Option one – back where they started.
Having tried paleo they think it is great, follow it strictly and tell everyone how great it is. After about six weeks they give in to temptation, I find that most fall off the waggon for McDonald's or Burger King. Having given into temptation once they consider the diet broken or too hard to follow, they never go back to paleo and start looking for the next life changing diet.
Option two – following a customised Paleo style diet that meets their individual needs.
Having tried paleo they think it is great, follow it strictly and tell everyone how great it is. After about six weeks, they start to feel temptation for those bad foods. Instead of falling off the waggon, they hit the internet, find a paleo version of something naughty, and set off to find the ingredients and make it. Having moved on from the clear and strict paleo guidelines, they find alternatives that allow them to have something naughty while stopping before they fall off the waggon. The options give them a new set of tools and new steps on their food journey.
Option two is where we ended up, it has been a journey of trial and error, I can admit that I have had some epic fails in the kitchen over the last few years, but I have stuck with it. My interest and enjoyment of being in the kitchen and cooking have meant that our family food journey has continued for the last three years, we have a homemade meal every night that is as clean as it can be, even the treats are healthy and sugar-free.
As I look around there seems to be a growing trend around real food, clean food, paleo meals, more people are taking the first step toward changing their lifestyle, and thanks to its current popularity, paleo is showing people the way. If you want to make a change you need to understand and recognise that to make Paleo work for you long term; it may need to be customised to suit your needs and fit into your life. Access to resources that offer alternatives are a must and can help equip you to make permanent changes to your life for the better.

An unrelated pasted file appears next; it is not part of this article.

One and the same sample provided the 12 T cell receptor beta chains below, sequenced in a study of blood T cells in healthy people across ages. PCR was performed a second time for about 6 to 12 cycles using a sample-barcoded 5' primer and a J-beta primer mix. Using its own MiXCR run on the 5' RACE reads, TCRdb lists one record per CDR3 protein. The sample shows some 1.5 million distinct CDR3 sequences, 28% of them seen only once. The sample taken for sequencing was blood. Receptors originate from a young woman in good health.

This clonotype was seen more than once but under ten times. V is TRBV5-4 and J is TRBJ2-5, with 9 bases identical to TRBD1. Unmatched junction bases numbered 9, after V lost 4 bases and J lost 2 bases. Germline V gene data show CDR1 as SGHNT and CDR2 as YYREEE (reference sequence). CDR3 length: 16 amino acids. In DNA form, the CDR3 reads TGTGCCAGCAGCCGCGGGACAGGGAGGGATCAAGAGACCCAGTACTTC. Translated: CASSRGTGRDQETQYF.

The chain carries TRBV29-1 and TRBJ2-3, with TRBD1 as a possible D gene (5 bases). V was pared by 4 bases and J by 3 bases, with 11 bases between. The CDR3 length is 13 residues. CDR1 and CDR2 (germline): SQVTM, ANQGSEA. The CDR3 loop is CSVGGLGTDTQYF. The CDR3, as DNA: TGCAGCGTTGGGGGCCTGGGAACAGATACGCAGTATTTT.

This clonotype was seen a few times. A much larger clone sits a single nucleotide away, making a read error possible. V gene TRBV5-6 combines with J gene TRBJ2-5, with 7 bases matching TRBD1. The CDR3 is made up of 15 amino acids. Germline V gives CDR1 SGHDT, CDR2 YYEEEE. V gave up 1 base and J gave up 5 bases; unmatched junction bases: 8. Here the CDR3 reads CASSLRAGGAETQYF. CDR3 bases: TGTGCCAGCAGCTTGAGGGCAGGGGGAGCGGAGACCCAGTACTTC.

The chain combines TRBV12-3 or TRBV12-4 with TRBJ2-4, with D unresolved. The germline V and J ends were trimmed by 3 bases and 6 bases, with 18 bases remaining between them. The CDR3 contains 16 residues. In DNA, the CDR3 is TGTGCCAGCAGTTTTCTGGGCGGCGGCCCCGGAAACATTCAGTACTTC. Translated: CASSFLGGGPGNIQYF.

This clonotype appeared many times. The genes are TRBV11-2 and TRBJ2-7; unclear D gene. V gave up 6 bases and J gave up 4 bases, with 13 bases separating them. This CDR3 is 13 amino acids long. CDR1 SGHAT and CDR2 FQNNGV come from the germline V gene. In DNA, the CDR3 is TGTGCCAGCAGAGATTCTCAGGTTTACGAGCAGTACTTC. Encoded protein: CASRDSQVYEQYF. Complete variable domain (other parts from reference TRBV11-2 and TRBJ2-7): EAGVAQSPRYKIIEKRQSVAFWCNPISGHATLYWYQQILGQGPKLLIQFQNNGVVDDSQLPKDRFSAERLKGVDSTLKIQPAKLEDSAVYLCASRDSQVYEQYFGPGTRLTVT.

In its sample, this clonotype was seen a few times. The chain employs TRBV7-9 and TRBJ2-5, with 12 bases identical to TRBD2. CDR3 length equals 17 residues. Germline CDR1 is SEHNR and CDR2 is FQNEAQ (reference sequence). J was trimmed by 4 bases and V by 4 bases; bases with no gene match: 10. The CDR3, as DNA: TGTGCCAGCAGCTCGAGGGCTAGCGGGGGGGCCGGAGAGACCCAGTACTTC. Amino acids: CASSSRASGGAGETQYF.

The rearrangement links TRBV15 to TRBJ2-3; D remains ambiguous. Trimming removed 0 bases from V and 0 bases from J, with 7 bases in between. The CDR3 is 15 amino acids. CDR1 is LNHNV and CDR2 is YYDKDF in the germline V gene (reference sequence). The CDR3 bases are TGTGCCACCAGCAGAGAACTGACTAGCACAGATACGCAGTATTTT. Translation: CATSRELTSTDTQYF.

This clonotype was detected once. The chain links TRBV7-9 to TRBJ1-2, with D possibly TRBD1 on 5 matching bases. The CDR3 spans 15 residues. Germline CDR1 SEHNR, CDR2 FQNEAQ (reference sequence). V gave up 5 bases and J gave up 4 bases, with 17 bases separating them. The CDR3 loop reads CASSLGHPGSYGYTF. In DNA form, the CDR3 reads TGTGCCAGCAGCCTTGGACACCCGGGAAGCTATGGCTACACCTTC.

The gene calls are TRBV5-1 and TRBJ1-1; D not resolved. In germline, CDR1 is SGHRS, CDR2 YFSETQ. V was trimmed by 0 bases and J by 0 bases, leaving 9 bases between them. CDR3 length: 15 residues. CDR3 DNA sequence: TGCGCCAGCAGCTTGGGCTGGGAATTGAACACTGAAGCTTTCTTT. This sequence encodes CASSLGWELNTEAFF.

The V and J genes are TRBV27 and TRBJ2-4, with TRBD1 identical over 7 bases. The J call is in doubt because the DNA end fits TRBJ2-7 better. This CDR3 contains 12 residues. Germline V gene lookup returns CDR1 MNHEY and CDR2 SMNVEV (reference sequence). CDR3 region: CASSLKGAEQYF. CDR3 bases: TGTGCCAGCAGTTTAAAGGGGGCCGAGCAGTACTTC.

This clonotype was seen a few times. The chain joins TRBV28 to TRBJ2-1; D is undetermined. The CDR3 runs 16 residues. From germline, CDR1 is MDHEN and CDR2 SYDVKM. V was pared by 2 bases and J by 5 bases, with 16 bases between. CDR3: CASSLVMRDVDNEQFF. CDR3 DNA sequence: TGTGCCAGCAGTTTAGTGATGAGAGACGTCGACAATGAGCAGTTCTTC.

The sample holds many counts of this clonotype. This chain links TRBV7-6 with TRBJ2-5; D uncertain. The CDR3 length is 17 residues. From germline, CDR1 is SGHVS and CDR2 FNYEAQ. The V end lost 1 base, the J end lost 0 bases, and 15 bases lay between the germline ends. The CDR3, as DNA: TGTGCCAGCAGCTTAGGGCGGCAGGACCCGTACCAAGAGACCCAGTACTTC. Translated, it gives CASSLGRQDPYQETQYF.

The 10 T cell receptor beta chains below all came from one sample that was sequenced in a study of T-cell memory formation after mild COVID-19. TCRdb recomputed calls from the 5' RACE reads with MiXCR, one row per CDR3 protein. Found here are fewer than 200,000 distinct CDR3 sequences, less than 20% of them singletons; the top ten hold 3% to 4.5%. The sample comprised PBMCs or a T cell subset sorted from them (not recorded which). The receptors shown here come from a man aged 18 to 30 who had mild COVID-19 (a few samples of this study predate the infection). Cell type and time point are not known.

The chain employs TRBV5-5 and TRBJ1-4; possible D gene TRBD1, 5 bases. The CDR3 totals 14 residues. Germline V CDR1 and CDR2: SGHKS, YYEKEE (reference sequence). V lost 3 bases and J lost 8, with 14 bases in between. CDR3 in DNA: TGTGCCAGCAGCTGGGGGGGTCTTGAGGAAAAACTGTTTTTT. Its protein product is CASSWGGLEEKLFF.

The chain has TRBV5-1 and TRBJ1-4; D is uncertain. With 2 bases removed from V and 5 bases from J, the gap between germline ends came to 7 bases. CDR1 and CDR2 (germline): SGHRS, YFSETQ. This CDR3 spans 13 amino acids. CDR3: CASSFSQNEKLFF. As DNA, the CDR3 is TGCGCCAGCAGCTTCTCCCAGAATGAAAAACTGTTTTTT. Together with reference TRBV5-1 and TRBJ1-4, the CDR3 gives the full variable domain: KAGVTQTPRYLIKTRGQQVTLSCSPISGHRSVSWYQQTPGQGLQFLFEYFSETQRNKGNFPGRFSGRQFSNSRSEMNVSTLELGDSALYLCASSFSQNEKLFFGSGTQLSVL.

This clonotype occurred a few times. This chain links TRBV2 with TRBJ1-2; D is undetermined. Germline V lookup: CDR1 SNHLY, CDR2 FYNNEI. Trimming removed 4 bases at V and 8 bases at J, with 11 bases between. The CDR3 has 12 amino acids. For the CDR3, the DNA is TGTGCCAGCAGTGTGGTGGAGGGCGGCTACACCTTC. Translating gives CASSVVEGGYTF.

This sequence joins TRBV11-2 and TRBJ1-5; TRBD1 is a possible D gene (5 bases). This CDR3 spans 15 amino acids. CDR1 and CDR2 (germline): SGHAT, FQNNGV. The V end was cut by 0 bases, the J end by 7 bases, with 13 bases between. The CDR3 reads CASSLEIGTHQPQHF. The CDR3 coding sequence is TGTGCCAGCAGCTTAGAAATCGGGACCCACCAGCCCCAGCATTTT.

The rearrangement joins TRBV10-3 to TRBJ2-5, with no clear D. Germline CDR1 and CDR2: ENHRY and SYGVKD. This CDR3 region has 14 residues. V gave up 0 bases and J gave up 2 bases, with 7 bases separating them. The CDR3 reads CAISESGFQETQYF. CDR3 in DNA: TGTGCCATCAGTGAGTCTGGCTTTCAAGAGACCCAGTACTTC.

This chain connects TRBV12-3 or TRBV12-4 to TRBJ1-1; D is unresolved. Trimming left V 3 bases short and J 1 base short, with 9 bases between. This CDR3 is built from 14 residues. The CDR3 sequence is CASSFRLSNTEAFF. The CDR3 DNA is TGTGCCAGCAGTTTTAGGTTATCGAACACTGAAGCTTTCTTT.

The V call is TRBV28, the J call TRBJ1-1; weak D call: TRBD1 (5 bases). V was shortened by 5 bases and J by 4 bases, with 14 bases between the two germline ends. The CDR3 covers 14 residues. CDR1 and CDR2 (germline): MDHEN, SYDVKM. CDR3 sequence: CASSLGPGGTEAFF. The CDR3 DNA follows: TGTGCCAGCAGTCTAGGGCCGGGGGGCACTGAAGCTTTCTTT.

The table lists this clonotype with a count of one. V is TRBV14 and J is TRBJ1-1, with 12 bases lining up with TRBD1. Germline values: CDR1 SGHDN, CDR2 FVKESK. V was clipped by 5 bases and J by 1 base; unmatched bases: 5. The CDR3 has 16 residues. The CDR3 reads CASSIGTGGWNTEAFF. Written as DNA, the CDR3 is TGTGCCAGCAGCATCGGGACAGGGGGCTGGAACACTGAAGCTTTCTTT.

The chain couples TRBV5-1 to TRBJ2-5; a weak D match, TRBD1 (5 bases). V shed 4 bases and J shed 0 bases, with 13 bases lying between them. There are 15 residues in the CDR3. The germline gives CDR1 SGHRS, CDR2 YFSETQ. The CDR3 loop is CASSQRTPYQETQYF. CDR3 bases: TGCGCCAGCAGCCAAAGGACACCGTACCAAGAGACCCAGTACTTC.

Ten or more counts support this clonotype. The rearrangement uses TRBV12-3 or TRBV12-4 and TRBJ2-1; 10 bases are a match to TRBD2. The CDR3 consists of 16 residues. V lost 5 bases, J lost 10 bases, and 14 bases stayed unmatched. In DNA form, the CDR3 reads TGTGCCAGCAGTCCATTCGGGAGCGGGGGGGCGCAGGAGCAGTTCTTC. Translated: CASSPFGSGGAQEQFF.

To help you on your journey here are a few of the things that have helped me on mine
Remove temptation – once you have made the transition, take away the potential for temptation, throw away the sweets and snacks in the back of the cupboard, you know the ones I mean, you will not need them and having them around means you are more likely to fall off the waggon
Check menus online – before you eat out look at the menu online, if you know what is on offer you can decide if it is the right place to eat. I have found that checking the menu means I can choose a meal before we head out, this reduces my chances of getting something I know I shouldn’t.
Be prepared – snacks are your friend, taking snacks with you is a good plan and reduces the likelihood of that trip to the diary for a bag of chips or bar of chocolate.
Figure out what works for you – use paleo as a guide, if you cannot follow it exactly then don’t. Customise elements to best suit your needs, swap out things that don’t work for things that do.